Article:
How does pre-employment testing work?
Pre-employment testing is a method of assessing candidates’ skills at the start of the recruitment process to help you identify the best candidates to interview.
How does it work? You, the recruiter or hiring manager, can compile various skills tests for a specific role to review applicants. The tests can evaluate role-specific and technical skills as well as soft skills like communication. This collection of tests is called an assessment.
Once created, you can send the assessment to job applicants, without even looking at their CVs. Then, as candidates complete the assessment, their results are cataloged in a dashboard where you can identify top performers and review individual applications.
Platforms like TestGorilla even allow recruiters to create custom questions. This means if you have a role or company-specific question to ask applicants, you can create your own question, add it to the test and choose how candidates answer it, whether by typing a response or recording a short video.
Which roles can a communication test be used for?
Most job roles require interaction with others in one form or another. Even if some positions need communication in writing more than speaking, or vice versa, there is an element of communication bound to every job.
We recommend the communication test for any role where strong communication skills are needed to effectively collaborate with others. Some notable roles include:
• Sales: Sales representatives, who have possibly the best-known communication roles, need to communicate with clients and prospects to explain how products or services work while relaying information to colleagues to manage clients’ expectations.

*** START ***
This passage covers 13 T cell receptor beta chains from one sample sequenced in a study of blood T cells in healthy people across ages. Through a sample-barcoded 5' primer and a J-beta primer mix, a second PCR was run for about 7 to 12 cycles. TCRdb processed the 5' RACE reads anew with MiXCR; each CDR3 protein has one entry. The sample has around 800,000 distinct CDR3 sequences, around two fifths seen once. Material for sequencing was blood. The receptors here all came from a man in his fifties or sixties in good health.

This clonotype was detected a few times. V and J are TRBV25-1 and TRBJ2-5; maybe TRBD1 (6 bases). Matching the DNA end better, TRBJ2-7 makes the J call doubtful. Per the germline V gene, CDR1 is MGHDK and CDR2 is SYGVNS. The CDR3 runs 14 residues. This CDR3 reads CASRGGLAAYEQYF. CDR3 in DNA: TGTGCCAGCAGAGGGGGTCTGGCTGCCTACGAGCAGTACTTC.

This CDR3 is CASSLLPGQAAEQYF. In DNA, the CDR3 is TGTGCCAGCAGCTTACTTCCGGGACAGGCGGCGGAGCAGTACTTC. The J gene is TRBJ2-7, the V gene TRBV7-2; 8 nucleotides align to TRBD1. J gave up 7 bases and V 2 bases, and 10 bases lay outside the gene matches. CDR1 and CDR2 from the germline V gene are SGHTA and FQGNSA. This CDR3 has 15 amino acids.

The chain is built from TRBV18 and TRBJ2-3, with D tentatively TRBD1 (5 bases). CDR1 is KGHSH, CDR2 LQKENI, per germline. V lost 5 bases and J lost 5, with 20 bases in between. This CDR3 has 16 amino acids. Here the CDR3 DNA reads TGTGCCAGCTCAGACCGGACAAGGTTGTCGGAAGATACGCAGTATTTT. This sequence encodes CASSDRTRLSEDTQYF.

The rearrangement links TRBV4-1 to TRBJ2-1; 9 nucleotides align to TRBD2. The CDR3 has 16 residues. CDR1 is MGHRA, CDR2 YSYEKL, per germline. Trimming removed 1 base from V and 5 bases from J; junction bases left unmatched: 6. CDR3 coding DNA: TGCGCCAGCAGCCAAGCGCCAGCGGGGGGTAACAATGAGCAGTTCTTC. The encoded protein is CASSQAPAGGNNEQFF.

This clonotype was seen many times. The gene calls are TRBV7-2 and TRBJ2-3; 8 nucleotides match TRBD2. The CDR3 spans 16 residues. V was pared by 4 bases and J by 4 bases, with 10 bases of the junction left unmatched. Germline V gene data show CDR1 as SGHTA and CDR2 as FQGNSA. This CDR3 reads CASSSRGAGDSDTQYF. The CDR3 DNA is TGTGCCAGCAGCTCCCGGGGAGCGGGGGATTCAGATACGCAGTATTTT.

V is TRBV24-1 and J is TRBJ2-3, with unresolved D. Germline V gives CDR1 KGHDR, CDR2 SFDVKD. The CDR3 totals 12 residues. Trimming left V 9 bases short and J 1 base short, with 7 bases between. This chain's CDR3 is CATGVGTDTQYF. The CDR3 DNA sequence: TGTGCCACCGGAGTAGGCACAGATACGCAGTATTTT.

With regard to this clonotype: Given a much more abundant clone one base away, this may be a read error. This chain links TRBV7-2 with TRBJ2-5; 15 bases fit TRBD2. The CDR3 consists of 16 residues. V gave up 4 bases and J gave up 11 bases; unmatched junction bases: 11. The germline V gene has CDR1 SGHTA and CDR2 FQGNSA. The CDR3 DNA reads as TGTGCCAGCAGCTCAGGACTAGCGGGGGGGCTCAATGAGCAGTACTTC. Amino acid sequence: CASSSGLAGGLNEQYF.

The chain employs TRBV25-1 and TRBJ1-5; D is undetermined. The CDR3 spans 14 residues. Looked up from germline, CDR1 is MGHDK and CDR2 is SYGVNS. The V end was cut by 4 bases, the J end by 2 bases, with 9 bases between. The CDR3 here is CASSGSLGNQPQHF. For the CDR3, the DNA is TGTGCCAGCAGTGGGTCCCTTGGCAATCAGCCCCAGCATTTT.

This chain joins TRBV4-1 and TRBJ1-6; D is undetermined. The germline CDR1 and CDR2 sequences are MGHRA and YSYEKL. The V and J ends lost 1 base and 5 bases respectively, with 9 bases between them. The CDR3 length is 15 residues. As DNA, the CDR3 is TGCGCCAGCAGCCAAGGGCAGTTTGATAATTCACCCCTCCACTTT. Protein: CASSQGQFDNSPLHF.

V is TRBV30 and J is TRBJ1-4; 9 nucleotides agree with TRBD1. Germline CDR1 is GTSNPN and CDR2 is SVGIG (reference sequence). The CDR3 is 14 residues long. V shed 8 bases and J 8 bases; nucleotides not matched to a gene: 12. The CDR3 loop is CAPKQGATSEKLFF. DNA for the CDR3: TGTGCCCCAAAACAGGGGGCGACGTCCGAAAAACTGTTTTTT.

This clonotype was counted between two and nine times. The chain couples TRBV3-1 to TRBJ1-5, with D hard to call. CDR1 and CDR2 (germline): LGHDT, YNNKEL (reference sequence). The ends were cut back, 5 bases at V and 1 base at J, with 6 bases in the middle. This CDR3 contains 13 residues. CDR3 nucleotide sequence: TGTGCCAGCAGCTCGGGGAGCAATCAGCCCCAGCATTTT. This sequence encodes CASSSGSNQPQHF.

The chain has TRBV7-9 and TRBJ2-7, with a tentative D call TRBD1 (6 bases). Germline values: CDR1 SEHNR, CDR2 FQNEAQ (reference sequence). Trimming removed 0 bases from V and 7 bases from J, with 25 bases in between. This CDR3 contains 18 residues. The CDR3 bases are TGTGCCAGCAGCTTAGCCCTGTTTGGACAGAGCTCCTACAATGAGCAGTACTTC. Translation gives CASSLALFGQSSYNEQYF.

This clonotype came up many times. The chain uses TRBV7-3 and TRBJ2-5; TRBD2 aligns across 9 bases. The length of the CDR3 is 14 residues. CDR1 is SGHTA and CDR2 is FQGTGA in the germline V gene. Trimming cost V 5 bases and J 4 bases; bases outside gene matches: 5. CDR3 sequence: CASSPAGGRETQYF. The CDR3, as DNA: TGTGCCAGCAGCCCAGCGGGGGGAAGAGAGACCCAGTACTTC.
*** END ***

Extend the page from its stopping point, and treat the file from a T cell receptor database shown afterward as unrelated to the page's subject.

• Media: People who work in the media are storytellers. Whether they're writers or designers, they should be able to understand briefs and communicate with readers via messages and graphics on various platforms.
• Customer service and support: Whether people in these roles are serving customers or helping them with problems, the jobs of customer service and support staff rely on their ability to clearly and effectively communicate with customers.
• Information technology: Although this industry is rife with jargon, IT workers often need to share technical information with team members or break down specialized language so that non-technical staff and clients can understand it.
• Managerial: Regardless of the industry, managers are regularly required to relay and convey information and messages to employees and stakeholders. They often need to communicate organizational information in a way that is easy to understand.
• Administrative: Assistants, receptionists, financial administrators, and others often work with various departments and teams. To succeed in these positions, they need to be able to relay, co-ordinate and manage information from people in an organization.
• Analysts: From the start to the end of a project, an analyst needs to understand, interpret and relay information around requirements, updates, mitigation, opportunities, and project delivery. Because projects often hinge on analysts’ ability to effectively communicate with various people, this skill is invaluable to the role.